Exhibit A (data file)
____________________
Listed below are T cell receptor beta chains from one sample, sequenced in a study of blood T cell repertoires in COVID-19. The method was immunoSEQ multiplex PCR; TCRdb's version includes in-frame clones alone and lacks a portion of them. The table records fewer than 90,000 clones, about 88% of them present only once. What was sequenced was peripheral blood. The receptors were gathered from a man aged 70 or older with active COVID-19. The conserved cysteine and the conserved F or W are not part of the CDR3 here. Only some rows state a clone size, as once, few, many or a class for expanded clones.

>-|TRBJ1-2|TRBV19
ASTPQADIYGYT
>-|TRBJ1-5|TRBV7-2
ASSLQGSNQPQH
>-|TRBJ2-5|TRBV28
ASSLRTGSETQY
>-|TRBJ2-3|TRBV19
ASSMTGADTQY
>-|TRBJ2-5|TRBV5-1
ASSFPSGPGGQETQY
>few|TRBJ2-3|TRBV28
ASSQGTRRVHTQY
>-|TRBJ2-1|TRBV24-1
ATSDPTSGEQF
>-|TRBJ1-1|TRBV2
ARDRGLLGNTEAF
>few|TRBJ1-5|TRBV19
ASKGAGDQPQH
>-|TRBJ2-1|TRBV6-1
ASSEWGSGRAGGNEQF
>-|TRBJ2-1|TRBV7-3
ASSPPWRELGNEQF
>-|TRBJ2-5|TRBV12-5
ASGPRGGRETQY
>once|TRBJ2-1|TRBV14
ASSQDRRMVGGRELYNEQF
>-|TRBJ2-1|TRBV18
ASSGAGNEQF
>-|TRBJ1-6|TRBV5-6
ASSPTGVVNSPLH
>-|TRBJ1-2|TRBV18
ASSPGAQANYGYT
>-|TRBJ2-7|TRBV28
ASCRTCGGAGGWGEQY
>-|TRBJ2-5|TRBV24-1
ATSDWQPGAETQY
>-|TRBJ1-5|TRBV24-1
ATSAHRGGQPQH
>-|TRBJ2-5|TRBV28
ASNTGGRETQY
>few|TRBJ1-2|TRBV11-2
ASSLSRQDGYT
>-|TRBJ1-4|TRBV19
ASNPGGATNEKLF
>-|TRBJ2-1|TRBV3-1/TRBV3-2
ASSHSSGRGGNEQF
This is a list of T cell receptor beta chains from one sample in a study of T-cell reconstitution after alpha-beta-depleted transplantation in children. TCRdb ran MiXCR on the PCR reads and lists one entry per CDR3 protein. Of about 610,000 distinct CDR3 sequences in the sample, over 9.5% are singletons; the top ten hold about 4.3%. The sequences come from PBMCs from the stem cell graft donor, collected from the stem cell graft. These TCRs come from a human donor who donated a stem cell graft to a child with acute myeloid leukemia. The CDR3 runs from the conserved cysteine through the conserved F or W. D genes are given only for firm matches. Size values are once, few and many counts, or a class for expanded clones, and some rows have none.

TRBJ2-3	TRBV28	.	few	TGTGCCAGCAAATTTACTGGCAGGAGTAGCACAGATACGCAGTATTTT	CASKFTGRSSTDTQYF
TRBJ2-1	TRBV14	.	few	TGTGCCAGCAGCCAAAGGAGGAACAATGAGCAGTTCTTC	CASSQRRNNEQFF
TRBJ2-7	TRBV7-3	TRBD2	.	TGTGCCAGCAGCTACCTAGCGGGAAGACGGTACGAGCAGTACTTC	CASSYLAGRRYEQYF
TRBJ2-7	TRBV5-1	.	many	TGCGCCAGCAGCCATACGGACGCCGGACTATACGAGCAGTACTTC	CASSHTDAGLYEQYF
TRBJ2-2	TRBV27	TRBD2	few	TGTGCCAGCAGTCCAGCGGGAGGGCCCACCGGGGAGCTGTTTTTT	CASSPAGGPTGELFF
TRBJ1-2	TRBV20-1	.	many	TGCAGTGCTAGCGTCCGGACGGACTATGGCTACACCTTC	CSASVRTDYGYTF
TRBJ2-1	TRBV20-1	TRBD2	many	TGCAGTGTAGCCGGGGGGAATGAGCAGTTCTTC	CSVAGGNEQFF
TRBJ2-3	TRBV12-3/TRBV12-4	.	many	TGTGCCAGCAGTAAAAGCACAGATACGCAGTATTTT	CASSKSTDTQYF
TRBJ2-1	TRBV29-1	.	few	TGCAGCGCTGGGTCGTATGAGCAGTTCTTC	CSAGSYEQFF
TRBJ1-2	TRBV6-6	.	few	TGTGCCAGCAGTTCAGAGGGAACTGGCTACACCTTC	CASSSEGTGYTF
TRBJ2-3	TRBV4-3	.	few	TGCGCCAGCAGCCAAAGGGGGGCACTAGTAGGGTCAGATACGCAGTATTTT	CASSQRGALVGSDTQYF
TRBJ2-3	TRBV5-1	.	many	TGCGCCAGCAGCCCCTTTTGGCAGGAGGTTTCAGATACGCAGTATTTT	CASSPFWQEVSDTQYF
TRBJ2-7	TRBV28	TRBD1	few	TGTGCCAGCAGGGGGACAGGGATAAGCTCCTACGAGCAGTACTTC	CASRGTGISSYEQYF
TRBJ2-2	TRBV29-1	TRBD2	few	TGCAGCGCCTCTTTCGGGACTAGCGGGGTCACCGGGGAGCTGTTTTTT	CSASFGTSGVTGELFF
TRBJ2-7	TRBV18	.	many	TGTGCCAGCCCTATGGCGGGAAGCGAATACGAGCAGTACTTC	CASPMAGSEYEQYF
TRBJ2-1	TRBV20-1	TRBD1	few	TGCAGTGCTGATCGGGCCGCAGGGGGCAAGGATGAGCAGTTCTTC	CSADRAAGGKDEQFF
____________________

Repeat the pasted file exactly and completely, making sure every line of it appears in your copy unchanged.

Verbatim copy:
Listed below are T cell receptor beta chains from one sample, sequenced in a study of blood T cell repertoires in COVID-19. The method was immunoSEQ multiplex PCR; TCRdb's version includes in-frame clones alone and lacks a portion of them. The table records fewer than 90,000 clones, about 88% of them present only once. What was sequenced was peripheral blood. The receptors were gathered from a man aged 70 or older with active COVID-19. The conserved cysteine and the conserved F or W are not part of the CDR3 here. Only some rows state a clone size, as once, few, many or a class for expanded clones.

>-|TRBJ1-2|TRBV19
ASTPQADIYGYT
>-|TRBJ1-5|TRBV7-2
ASSLQGSNQPQH
>-|TRBJ2-5|TRBV28
ASSLRTGSETQY
>-|TRBJ2-3|TRBV19
ASSMTGADTQY
>-|TRBJ2-5|TRBV5-1
ASSFPSGPGGQETQY
>few|TRBJ2-3|TRBV28
ASSQGTRRVHTQY
>-|TRBJ2-1|TRBV24-1
ATSDPTSGEQF
>-|TRBJ1-1|TRBV2
ARDRGLLGNTEAF
>few|TRBJ1-5|TRBV19
ASKGAGDQPQH
>-|TRBJ2-1|TRBV6-1
ASSEWGSGRAGGNEQF
>-|TRBJ2-1|TRBV7-3
ASSPPWRELGNEQF
>-|TRBJ2-5|TRBV12-5
ASGPRGGRETQY
>once|TRBJ2-1|TRBV14
ASSQDRRMVGGRELYNEQF
>-|TRBJ2-1|TRBV18
ASSGAGNEQF
>-|TRBJ1-6|TRBV5-6
ASSPTGVVNSPLH
>-|TRBJ1-2|TRBV18
ASSPGAQANYGYT
>-|TRBJ2-7|TRBV28
ASCRTCGGAGGWGEQY
>-|TRBJ2-5|TRBV24-1
ATSDWQPGAETQY
>-|TRBJ1-5|TRBV24-1
ATSAHRGGQPQH
>-|TRBJ2-5|TRBV28
ASNTGGRETQY
>few|TRBJ1-2|TRBV11-2
ASSLSRQDGYT
>-|TRBJ1-4|TRBV19
ASNPGGATNEKLF
>-|TRBJ2-1|TRBV3-1/TRBV3-2
ASSHSSGRGGNEQF
This is a list of T cell receptor beta chains from one sample in a study of T-cell reconstitution after alpha-beta-depleted transplantation in children. TCRdb ran MiXCR on the PCR reads and lists one entry per CDR3 protein. Of about 610,000 distinct CDR3 sequences in the sample, over 9.5% are singletons; the top ten hold about 4.3%. The sequences come from PBMCs from the stem cell graft donor, collected from the stem cell graft. These TCRs come from a human donor who donated a stem cell graft to a child with acute myeloid leukemia. The CDR3 runs from the conserved cysteine through the conserved F or W. D genes are given only for firm matches. Size values are once, few and many counts, or a class for expanded clones, and some rows have none.

TRBJ2-3	TRBV28	.	few	TGTGCCAGCAAATTTACTGGCAGGAGTAGCACAGATACGCAGTATTTT	CASKFTGRSSTDTQYF
TRBJ2-1	TRBV14	.	few	TGTGCCAGCAGCCAAAGGAGGAACAATGAGCAGTTCTTC	CASSQRRNNEQFF
TRBJ2-7	TRBV7-3	TRBD2	.	TGTGCCAGCAGCTACCTAGCGGGAAGACGGTACGAGCAGTACTTC	CASSYLAGRRYEQYF
TRBJ2-7	TRBV5-1	.	many	TGCGCCAGCAGCCATACGGACGCCGGACTATACGAGCAGTACTTC	CASSHTDAGLYEQYF
TRBJ2-2	TRBV27	TRBD2	few	TGTGCCAGCAGTCCAGCGGGAGGGCCCACCGGGGAGCTGTTTTTT	CASSPAGGPTGELFF
TRBJ1-2	TRBV20-1	.	many	TGCAGTGCTAGCGTCCGGACGGACTATGGCTACACCTTC	CSASVRTDYGYTF
TRBJ2-1	TRBV20-1	TRBD2	many	TGCAGTGTAGCCGGGGGGAATGAGCAGTTCTTC	CSVAGGNEQFF
TRBJ2-3	TRBV12-3/TRBV12-4	.	many	TGTGCCAGCAGTAAAAGCACAGATACGCAGTATTTT	CASSKSTDTQYF
TRBJ2-1	TRBV29-1	.	few	TGCAGCGCTGGGTCGTATGAGCAGTTCTTC	CSAGSYEQFF
TRBJ1-2	TRBV6-6	.	few	TGTGCCAGCAGTTCAGAGGGAACTGGCTACACCTTC	CASSSEGTGYTF
TRBJ2-3	TRBV4-3	.	few	TGCGCCAGCAGCCAAAGGGGGGCACTAGTAGGGTCAGATACGCAGTATTTT	CASSQRGALVGSDTQYF
TRBJ2-3	TRBV5-1	.	many	TGCGCCAGCAGCCCCTTTTGGCAGGAGGTTTCAGATACGCAGTATTTT	CASSPFWQEVSDTQYF
TRBJ2-7	TRBV28	TRBD1	few	TGTGCCAGCAGGGGGACAGGGATAAGCTCCTACGAGCAGTACTTC	CASRGTGISSYEQYF
TRBJ2-2	TRBV29-1	TRBD2	few	TGCAGCGCCTCTTTCGGGACTAGCGGGGTCACCGGGGAGCTGTTTTTT	CSASFGTSGVTGELFF
TRBJ2-7	TRBV18	.	many	TGTGCCAGCCCTATGGCGGGAAGCGAATACGAGCAGTACTTC	CASPMAGSEYEQYF
TRBJ2-1	TRBV20-1	TRBD1	few	TGCAGTGCTGATCGGGCCGCAGGGGGCAAGGATGAGCAGTTCTTC	CSADRAAGGKDEQFF